Australia's high court has ruled that Sydney radio station 2Day FM was not allowed to broadcast a prank call targeting the British royal family. A nurse at the receiving end of the call killed herself three days later.
The court upheld a ruling by the Australian Communications and Media Authority (ACMA) that the station had breached surveillance laws by broadcasting the call without the consent of the other party.
The ruling also overturned a previous ruling by the Federal Court which argued that the ACMA did not have the authority to decide whether a crime had been committed. The station now faces a fine or will see its license revoked or suspended.
In December 2012, two DJs working for the Sydney radio station, Mel Greig and co-host Michael Christian had posed as Queen Elizabeth II and Prince Philip on the phone to King Edward VII's Hospital in London, where the Duchess of Cambridge was being treated for severe morning sickness during her first pregnancy. They were able to obtain details of her condition, which were broadcast on the radio.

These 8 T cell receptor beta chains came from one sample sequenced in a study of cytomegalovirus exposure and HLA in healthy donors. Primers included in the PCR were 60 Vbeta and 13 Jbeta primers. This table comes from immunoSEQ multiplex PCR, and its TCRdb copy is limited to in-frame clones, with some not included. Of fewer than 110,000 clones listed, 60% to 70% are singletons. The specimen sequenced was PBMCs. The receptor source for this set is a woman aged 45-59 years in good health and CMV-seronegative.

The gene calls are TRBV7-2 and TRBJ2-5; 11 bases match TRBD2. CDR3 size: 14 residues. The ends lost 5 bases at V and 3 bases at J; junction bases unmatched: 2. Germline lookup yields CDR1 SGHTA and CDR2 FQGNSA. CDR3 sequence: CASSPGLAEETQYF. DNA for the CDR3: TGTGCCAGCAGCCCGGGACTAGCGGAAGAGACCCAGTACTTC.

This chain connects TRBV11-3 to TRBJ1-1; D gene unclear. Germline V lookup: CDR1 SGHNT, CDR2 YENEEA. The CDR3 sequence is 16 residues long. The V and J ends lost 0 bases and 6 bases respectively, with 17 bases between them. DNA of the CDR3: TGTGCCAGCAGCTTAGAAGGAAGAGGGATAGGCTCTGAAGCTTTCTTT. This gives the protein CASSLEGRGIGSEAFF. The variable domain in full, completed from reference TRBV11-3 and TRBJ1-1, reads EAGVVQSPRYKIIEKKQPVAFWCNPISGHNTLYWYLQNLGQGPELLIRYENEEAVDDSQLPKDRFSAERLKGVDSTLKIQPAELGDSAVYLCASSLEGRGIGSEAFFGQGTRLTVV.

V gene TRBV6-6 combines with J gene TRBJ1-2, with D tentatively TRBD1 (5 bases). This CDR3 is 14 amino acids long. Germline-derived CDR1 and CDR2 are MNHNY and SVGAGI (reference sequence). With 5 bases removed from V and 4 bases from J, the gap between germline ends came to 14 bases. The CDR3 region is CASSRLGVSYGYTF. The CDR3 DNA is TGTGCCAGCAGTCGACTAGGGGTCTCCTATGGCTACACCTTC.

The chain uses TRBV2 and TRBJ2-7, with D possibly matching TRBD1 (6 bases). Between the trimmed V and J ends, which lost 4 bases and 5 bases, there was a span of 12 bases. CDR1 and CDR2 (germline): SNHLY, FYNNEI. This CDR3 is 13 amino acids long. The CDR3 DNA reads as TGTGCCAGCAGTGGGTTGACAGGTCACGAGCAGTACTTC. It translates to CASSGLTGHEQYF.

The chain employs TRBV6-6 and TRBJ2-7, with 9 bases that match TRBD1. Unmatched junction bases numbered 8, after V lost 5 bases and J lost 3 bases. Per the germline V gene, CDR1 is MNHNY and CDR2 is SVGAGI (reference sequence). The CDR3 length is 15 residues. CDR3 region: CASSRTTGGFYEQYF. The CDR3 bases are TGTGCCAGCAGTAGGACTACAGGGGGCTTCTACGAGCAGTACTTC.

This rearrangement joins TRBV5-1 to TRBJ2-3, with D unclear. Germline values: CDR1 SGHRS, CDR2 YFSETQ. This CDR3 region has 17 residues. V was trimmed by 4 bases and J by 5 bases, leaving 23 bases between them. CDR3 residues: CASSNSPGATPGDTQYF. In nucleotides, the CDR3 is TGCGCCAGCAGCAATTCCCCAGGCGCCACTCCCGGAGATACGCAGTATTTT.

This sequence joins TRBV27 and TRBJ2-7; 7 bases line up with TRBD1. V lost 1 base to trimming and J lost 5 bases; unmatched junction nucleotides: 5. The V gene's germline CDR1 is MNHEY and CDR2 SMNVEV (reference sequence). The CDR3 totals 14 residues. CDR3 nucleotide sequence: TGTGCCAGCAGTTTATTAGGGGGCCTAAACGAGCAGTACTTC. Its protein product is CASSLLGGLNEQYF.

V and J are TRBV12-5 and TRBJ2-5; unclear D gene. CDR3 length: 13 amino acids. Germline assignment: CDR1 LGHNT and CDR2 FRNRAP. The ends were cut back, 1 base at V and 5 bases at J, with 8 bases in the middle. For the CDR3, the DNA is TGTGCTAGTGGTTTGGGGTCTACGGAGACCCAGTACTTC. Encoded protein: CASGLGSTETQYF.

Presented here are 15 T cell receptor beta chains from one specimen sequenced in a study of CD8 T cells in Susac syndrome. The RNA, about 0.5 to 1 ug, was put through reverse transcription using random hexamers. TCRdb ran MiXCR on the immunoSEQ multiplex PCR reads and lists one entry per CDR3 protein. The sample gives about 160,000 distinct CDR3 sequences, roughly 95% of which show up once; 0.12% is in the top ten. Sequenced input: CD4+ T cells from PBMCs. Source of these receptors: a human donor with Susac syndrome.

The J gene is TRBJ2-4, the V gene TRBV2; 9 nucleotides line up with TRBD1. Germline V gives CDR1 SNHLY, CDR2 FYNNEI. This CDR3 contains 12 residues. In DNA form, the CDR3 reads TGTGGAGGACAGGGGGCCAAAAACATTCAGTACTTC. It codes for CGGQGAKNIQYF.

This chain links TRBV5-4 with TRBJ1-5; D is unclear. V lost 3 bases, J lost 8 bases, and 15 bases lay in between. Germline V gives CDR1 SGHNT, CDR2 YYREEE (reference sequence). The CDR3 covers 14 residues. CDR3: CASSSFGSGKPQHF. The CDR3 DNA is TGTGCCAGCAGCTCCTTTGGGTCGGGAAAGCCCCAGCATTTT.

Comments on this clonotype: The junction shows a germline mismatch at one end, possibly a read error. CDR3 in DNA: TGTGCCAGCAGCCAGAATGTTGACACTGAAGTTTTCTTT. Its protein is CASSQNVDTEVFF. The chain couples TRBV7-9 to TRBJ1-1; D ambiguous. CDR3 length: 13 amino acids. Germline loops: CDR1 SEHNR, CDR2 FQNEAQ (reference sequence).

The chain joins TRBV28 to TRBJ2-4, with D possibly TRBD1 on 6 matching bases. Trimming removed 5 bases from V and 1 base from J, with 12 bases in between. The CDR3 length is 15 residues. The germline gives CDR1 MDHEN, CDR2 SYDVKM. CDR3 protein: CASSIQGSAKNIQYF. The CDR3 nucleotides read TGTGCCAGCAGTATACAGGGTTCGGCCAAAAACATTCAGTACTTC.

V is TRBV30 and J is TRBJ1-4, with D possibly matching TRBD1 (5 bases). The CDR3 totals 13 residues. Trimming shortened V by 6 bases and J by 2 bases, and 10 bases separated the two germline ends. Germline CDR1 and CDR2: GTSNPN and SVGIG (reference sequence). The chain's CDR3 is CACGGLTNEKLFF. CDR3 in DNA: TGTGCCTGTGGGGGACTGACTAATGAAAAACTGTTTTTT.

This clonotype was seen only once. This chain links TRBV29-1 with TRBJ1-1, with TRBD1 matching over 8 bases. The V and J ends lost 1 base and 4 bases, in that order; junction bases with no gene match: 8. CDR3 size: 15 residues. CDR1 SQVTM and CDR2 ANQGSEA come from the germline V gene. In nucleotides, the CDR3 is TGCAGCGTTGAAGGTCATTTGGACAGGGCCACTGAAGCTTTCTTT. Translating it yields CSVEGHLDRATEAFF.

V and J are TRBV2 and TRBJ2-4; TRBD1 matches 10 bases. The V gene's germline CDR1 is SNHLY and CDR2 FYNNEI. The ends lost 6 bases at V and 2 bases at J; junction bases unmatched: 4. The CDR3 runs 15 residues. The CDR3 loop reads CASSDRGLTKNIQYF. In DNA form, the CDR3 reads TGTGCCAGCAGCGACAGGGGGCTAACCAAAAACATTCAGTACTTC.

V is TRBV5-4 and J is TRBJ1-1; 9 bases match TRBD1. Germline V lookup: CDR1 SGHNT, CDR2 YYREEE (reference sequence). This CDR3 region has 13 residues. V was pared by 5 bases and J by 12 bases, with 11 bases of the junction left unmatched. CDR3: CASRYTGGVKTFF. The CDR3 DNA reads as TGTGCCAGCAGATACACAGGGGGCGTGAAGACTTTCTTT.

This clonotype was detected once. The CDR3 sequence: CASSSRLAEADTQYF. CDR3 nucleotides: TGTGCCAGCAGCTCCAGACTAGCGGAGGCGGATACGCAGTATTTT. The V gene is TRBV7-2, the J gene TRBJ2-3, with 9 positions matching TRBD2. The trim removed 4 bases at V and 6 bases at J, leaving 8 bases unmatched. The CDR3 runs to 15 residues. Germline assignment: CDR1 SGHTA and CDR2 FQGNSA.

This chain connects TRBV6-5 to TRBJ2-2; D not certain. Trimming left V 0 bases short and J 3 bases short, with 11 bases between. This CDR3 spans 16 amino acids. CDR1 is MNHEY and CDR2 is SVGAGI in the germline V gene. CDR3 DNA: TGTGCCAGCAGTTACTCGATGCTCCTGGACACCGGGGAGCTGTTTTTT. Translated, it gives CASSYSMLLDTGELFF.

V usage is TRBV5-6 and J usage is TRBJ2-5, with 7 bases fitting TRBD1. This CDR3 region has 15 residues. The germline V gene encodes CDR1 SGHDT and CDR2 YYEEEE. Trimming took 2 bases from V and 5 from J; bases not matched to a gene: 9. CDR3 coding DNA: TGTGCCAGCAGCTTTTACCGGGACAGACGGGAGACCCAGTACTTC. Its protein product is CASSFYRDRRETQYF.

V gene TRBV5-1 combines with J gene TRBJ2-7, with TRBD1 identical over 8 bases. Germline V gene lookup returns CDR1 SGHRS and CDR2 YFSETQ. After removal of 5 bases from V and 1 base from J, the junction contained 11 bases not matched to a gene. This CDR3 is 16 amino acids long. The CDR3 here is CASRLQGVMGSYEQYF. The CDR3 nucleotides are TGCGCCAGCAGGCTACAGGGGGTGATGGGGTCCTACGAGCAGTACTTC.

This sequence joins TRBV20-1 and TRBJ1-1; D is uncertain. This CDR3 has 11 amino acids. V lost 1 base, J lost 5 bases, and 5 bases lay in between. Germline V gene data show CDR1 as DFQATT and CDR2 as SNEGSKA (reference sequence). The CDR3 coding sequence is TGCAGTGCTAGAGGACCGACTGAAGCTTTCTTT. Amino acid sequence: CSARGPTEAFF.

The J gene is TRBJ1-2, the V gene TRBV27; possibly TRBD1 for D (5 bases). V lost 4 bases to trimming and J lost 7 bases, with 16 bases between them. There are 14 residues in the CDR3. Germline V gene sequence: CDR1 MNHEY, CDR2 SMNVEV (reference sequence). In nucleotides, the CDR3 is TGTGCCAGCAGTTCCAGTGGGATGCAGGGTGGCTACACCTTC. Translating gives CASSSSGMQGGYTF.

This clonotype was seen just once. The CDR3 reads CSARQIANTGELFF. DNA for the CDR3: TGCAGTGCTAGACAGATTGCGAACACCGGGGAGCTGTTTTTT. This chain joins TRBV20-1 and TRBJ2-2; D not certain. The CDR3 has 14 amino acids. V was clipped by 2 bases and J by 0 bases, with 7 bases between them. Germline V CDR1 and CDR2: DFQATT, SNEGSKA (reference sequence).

Nurse Jacintha Saldanha was one of those caring for the Duchess of Cambridge at the time and had taken and transferred the prank call. She was #link:16437054:found hanged three days later. She left a note blaming the two DJs for her death.
Both DJs apologized, and the station's owner, Southern Cross Austereo, later donated Australian $500,000 (US$450,000; 352,000 euros) to the nurse's family.
A London inquest into Saldanha's death held last September found that the nurse had blamed herself for the embarrassing release of intimate details of the duchess's condition.
The ACMA welcomed the ruling, but Southern Cross Austereo insisted that allowing ACMA to judge the criminal guilt of broadcasters was a "serious defect in Australian broadcasting law," according to the AFP news agency.
ng/kms (AFP, dpa)